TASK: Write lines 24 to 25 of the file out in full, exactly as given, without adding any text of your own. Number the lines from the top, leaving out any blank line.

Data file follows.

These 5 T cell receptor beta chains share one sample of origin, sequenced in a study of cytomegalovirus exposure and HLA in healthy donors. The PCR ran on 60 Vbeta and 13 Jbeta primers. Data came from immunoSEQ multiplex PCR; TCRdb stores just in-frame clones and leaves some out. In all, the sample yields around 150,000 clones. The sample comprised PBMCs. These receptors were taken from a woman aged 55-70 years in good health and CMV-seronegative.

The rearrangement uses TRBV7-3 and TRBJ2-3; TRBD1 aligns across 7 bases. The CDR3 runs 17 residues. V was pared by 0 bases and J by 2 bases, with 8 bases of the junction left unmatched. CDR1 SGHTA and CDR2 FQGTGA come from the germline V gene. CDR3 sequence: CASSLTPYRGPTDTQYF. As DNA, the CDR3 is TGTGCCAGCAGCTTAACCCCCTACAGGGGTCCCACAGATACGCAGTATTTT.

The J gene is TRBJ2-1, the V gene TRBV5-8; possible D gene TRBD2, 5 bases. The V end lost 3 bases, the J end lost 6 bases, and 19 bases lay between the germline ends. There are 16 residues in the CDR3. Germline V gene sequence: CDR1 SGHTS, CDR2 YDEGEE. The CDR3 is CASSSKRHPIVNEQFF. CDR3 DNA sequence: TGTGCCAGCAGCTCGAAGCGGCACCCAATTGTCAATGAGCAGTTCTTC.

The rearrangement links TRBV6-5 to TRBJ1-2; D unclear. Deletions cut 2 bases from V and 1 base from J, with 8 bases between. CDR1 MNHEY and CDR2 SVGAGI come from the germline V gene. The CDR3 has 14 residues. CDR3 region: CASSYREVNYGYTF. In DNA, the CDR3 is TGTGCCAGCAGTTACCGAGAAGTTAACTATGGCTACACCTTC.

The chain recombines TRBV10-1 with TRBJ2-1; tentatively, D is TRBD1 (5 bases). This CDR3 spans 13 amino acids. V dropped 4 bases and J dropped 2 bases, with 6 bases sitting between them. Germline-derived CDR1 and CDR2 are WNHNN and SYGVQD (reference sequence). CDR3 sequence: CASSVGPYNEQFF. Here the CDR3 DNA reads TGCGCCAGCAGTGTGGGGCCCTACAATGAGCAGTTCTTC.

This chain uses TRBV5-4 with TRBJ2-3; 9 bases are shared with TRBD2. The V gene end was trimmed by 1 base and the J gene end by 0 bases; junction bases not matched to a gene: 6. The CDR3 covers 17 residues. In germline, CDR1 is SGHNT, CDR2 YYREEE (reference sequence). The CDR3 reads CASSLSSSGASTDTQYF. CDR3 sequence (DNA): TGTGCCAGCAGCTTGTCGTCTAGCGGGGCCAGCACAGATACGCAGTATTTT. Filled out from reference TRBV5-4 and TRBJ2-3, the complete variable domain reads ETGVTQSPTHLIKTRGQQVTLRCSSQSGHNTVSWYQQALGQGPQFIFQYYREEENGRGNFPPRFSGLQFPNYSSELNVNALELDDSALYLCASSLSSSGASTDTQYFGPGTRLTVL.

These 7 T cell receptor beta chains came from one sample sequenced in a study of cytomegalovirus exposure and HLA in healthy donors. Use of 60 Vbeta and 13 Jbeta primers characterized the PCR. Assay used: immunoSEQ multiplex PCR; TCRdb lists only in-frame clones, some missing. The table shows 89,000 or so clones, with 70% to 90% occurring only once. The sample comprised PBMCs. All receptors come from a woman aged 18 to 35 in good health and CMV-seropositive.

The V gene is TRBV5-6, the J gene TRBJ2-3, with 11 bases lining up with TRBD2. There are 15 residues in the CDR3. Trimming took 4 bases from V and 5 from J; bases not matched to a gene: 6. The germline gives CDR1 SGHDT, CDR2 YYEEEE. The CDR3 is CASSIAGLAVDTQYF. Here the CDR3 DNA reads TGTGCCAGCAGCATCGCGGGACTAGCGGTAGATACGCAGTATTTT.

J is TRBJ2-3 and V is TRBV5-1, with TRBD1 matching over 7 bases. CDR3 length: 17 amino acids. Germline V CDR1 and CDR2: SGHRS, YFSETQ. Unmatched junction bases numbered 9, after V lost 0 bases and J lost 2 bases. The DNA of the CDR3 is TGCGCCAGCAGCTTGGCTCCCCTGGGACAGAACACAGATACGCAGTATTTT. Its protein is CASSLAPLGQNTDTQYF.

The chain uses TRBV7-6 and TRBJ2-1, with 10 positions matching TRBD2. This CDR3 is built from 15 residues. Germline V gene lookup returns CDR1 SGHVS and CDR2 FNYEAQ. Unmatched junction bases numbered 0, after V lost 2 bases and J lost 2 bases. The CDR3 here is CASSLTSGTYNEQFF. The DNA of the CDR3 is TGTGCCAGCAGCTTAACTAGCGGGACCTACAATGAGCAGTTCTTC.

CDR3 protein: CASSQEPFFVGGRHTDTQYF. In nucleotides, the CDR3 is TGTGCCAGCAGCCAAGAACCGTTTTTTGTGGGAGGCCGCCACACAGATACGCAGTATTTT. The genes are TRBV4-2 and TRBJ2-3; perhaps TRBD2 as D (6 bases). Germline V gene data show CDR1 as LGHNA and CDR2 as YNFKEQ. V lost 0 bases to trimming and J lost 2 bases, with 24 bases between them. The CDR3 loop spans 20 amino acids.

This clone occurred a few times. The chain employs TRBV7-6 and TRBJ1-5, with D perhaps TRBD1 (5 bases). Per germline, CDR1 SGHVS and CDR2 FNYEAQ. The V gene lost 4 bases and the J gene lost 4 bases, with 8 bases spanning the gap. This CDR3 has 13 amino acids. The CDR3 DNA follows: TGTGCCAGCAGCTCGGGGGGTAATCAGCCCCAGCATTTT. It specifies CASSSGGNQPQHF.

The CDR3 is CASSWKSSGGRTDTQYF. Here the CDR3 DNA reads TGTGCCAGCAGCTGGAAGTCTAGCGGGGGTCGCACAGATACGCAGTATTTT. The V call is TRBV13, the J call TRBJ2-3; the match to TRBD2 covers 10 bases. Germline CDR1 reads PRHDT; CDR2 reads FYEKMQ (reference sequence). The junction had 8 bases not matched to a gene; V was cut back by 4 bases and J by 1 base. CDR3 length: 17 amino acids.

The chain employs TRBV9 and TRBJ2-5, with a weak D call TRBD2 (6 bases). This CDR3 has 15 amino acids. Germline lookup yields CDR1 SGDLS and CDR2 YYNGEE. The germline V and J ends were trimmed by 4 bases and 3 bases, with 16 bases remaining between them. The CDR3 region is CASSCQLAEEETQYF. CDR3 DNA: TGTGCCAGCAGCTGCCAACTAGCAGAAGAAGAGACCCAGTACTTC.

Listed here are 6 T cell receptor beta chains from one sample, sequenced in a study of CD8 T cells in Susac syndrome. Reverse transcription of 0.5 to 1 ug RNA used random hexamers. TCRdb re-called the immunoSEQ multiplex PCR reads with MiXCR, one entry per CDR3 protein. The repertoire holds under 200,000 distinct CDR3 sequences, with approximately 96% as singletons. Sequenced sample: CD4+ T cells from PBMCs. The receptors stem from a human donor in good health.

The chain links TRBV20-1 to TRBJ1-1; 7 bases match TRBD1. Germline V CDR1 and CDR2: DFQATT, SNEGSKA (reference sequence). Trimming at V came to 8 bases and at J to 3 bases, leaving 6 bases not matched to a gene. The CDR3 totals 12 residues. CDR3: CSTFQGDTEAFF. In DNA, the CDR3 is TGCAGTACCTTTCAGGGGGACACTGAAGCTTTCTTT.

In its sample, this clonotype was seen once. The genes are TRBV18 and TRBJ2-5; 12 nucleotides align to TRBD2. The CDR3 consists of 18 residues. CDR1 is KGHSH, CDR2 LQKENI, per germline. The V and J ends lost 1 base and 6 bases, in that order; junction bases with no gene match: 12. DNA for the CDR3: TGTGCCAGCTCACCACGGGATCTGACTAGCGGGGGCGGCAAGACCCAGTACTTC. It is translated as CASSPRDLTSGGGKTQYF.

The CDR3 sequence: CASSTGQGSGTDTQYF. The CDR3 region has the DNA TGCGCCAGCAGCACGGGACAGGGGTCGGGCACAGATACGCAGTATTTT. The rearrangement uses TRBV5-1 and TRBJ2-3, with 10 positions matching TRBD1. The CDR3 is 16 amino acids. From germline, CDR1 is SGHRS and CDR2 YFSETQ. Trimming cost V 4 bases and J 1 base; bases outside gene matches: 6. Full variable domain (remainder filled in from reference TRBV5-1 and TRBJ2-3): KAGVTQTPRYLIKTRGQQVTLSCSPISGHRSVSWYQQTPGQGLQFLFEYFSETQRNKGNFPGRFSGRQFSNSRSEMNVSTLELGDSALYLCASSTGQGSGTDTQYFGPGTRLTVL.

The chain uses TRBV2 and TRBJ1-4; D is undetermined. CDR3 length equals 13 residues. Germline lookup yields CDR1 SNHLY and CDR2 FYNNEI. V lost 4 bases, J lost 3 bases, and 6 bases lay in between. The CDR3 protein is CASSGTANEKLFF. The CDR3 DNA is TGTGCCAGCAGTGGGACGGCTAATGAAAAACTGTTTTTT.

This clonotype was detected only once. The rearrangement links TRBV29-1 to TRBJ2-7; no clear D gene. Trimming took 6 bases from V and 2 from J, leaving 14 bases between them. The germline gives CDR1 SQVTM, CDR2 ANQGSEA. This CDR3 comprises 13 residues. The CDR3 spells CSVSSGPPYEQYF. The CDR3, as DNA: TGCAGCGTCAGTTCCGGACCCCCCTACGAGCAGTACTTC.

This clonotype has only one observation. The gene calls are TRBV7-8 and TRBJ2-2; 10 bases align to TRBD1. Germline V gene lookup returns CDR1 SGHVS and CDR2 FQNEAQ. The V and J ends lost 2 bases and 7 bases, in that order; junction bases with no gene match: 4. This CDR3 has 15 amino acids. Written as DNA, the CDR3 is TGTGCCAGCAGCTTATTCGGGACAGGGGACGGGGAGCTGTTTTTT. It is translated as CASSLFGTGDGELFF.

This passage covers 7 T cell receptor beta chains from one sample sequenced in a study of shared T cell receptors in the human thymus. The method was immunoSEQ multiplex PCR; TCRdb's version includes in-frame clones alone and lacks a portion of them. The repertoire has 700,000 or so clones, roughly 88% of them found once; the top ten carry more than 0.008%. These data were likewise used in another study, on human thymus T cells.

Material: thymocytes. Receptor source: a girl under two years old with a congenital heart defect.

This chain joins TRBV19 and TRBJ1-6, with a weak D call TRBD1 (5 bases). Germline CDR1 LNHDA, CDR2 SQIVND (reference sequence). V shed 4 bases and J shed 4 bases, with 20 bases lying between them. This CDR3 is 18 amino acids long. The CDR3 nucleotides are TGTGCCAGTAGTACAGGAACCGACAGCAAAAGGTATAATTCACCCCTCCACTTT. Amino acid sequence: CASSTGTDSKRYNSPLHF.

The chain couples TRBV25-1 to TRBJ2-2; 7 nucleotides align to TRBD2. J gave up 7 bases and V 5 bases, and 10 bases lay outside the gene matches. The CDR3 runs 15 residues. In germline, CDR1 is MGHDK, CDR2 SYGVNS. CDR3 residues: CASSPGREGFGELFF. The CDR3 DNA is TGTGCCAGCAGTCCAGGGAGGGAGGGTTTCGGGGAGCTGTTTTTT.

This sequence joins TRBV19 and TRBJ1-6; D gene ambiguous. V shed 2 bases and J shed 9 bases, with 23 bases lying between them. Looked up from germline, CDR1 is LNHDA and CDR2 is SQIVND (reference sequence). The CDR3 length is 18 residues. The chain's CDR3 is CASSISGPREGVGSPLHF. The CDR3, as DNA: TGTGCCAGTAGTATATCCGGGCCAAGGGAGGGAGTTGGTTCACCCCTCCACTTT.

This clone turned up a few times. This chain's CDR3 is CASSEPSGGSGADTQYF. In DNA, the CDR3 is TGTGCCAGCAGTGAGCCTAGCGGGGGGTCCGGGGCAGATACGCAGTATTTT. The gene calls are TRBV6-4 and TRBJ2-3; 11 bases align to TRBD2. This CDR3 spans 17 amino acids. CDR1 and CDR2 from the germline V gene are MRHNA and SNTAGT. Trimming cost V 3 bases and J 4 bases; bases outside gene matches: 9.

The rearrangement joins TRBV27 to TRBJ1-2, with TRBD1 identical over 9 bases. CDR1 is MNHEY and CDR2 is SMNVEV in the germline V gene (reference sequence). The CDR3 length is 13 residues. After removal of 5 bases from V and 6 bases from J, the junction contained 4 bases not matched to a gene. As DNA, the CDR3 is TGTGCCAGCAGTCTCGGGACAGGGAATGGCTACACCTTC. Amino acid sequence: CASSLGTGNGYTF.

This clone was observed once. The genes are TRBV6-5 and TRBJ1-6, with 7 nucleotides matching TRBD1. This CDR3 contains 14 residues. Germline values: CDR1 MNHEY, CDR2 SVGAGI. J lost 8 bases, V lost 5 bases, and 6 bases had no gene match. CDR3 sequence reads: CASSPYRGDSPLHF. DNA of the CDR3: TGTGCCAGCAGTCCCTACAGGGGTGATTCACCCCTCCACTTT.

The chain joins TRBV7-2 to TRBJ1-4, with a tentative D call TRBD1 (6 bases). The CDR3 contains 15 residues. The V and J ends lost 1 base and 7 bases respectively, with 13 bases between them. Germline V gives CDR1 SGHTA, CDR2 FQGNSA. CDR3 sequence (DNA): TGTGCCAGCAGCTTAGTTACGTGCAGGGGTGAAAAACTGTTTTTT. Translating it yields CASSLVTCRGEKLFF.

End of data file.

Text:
This chain joins TRBV19 and TRBJ1-6, with a weak D call TRBD1 (5 bases). Germline CDR1 LNHDA, CDR2 SQIVND (reference sequence). V shed 4 bases and J shed 4 bases, with 20 bases lying between them. This CDR3 is 18 amino acids long. The CDR3 nucleotides are TGTGCCAGTAGTACAGGAACCGACAGCAAAAGGTATAATTCACCCCTCCACTTT. Amino acid sequence: CASSTGTDSKRYNSPLHF.

The chain couples TRBV25-1 to TRBJ2-2; 7 nucleotides align to TRBD2. J gave up 7 bases and V 5 bases, and 10 bases lay outside the gene matches. The CDR3 runs 15 residues. In germline, CDR1 is MGHDK, CDR2 SYGVNS. CDR3 residues: CASSPGREGFGELFF. The CDR3 DNA is TGTGCCAGCAGTCCAGGGAGGGAGGGTTTCGGGGAGCTGTTTTTT.